- In the video, journalist and author Eric Burns says, “Civility just did not seem to have a place in the [early American] press. Too much at stake. In addition, the press was as vile as it was back in those days because there was no tradition of fairness.” What does Burns mean when he says there was “too much at stake” for the early American press? Compare and contrast the role and workings of today’s press to the early American press. Does today’s press follow the “tradition of fairness” Burns describes?
- Benjamin Franklin wrote, “Those who desire to give up freedom in order to gain security will not have, nor do they deserve, either one.” What does Franklin mean? Do you agree with this statement? Why or why not?
- Find the full text of the Alien and Sedition Acts of 1798 (available here:http://avalon.law.yale.edu/subject_menus/alsedact.asp). Make a chart that compares and contrasts: the reasons leading to the passage of each law, the specific acts each law outlawed, the punishments described, and each law’s effects.
- At the time depicted in the video, newspapers were the main medium for publishing news. Today, a much greater variety of communication tools is available. Choose a quotation that interests you from one of the historical figures in the video. (You may need to watch it again to find your quotation.) Determine what this quotation means, then translate the main idea into modern language and communicate it using a variety of modern media: a Twitter posting, a Facebook status update, a YouTube video, a blog post, a text message, etc. Choose at least three forms of modern media.
- What limits do we put on First Amendment freedoms? What limits should we put on First Amendment freedoms? Visit the First Amendment Center’s website (http://www.firstamendmentcenter.org/) and select one First Amendment freedom. Read the overview of the freedom and make a chart that lists how you can use the freedom and how you cannot use the freedom. Then write a paragraph describing what you think the limits on this freedom should be. What should be allowed? What should not be allowed? Why?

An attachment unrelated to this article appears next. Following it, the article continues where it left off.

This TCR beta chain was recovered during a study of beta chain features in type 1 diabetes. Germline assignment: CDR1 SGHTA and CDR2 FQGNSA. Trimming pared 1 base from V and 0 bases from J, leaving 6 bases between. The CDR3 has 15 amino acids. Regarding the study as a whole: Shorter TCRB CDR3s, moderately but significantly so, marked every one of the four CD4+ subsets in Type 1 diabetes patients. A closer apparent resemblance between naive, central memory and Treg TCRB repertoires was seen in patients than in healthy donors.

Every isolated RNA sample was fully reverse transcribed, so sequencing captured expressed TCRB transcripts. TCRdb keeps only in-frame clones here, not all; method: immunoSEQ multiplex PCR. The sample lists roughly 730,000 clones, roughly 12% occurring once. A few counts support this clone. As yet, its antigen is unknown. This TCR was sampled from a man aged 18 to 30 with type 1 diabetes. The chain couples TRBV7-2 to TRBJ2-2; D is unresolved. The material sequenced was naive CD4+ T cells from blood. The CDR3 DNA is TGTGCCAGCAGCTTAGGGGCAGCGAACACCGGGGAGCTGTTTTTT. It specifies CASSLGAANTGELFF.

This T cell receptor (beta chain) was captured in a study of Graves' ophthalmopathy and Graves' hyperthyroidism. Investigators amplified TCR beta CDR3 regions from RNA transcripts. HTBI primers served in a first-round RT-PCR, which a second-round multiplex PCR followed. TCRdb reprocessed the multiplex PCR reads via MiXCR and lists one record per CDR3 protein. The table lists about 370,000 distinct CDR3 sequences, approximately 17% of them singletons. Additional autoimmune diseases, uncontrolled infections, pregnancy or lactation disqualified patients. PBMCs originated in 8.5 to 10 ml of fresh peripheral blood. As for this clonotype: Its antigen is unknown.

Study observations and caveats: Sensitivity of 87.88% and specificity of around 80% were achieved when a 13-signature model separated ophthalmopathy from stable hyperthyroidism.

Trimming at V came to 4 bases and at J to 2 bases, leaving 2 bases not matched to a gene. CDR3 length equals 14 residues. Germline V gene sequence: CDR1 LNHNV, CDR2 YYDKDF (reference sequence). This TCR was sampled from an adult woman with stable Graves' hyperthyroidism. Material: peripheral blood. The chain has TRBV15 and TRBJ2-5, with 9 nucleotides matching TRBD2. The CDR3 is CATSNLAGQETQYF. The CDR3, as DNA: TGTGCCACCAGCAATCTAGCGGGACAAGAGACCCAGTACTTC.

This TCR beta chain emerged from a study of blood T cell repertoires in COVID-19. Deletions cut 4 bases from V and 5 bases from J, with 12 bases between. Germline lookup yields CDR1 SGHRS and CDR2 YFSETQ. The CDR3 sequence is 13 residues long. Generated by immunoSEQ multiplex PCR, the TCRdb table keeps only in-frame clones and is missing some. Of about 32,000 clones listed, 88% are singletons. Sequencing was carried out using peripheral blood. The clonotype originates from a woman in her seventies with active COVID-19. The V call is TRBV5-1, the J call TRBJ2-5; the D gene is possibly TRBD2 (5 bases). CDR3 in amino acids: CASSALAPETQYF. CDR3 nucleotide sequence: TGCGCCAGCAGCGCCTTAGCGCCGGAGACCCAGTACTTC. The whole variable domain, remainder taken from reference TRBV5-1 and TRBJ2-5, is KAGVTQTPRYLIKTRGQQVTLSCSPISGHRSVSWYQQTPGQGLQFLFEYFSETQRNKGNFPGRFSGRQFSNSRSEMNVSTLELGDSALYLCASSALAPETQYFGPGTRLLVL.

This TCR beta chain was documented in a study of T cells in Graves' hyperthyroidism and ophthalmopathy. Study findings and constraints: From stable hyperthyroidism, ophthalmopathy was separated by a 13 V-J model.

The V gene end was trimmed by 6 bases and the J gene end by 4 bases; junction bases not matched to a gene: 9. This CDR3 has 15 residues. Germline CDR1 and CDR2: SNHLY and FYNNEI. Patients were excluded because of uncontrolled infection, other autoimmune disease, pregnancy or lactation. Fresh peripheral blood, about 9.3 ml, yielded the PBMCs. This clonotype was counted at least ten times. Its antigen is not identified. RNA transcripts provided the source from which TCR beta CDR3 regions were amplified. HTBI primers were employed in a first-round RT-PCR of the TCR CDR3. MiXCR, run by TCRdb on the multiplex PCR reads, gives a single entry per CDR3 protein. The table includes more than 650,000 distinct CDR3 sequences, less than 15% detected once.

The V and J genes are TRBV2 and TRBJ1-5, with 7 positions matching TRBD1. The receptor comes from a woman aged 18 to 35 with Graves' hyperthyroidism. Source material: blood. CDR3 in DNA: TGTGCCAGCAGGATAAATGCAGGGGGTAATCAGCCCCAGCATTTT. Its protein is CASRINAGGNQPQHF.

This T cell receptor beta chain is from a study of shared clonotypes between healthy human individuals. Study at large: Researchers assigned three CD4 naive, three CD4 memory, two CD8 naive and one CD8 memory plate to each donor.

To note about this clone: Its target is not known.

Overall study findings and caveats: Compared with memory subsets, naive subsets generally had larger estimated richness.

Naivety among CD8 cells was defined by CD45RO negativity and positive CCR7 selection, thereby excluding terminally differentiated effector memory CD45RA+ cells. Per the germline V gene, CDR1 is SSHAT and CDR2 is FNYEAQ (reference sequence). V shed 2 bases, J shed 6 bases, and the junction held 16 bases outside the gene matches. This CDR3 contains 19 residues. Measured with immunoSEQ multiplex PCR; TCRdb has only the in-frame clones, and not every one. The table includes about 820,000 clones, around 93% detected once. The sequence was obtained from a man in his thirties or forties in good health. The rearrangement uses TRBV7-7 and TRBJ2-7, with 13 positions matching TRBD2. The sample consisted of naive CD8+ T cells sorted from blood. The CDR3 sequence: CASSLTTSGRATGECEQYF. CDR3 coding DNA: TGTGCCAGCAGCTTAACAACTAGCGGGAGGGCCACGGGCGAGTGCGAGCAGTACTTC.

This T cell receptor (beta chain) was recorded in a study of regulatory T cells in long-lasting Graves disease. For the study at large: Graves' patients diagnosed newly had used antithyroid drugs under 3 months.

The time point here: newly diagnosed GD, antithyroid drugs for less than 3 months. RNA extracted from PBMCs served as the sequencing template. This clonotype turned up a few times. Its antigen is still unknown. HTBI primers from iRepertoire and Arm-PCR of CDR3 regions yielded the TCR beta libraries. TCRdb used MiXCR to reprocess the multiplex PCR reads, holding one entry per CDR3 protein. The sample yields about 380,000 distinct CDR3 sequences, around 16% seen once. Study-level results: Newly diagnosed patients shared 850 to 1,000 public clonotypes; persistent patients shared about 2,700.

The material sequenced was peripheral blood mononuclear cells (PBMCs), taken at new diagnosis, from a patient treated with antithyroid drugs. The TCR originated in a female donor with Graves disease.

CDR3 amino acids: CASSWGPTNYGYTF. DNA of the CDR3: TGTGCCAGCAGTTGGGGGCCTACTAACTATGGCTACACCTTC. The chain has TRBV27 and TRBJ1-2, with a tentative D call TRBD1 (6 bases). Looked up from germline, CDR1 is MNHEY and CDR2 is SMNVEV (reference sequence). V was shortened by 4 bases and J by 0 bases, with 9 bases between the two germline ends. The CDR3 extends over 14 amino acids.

- Benjamin Franklin Bache and Matthew Lyon were not the only individuals tried under the 1798 Sedition Act. Write a short report about one of the following individuals and their involvement with sedition: James Thomson Callender, Samuel Chase, Thomas Cooper or William Patterson.
- Choose a historical figure from the “Need to Know” list of key people. Research this person and write a more extended biography, focusing on his or her connections to the First Amendment, the press and the Sedition Act.
- Create a timeline of sedition cases throughout American history. On your timeline, also include major historical events to provide context for the court cases.
- Collect three recent newspaper editorials or opinion articles that take a critical stance against something the government is doing. (You can find these in the editorial and op-ed pages of a printed newspaper or on the “Opinion” page of an online newspaper site.) For each editorial or opinion article, make a chart. At the top, summarize the argument the piece is making. Underneath, list the facts cited and opinions expressed. At the bottom, explain whether you agree or disagree with the position taken and why.
- While prosecution of the press for sedition has become rare, libel cases remain common in today’s court system. Research what libel is. (Start with this overview:http://www.splc.org/knowyourrights/legalresearch.asp?id=27.) Prepare a presentation to explain to your classmates what libel is, including the “PIHF checklist” and the four defenses against libel. Also explain the similarities and differences between libel and sedition.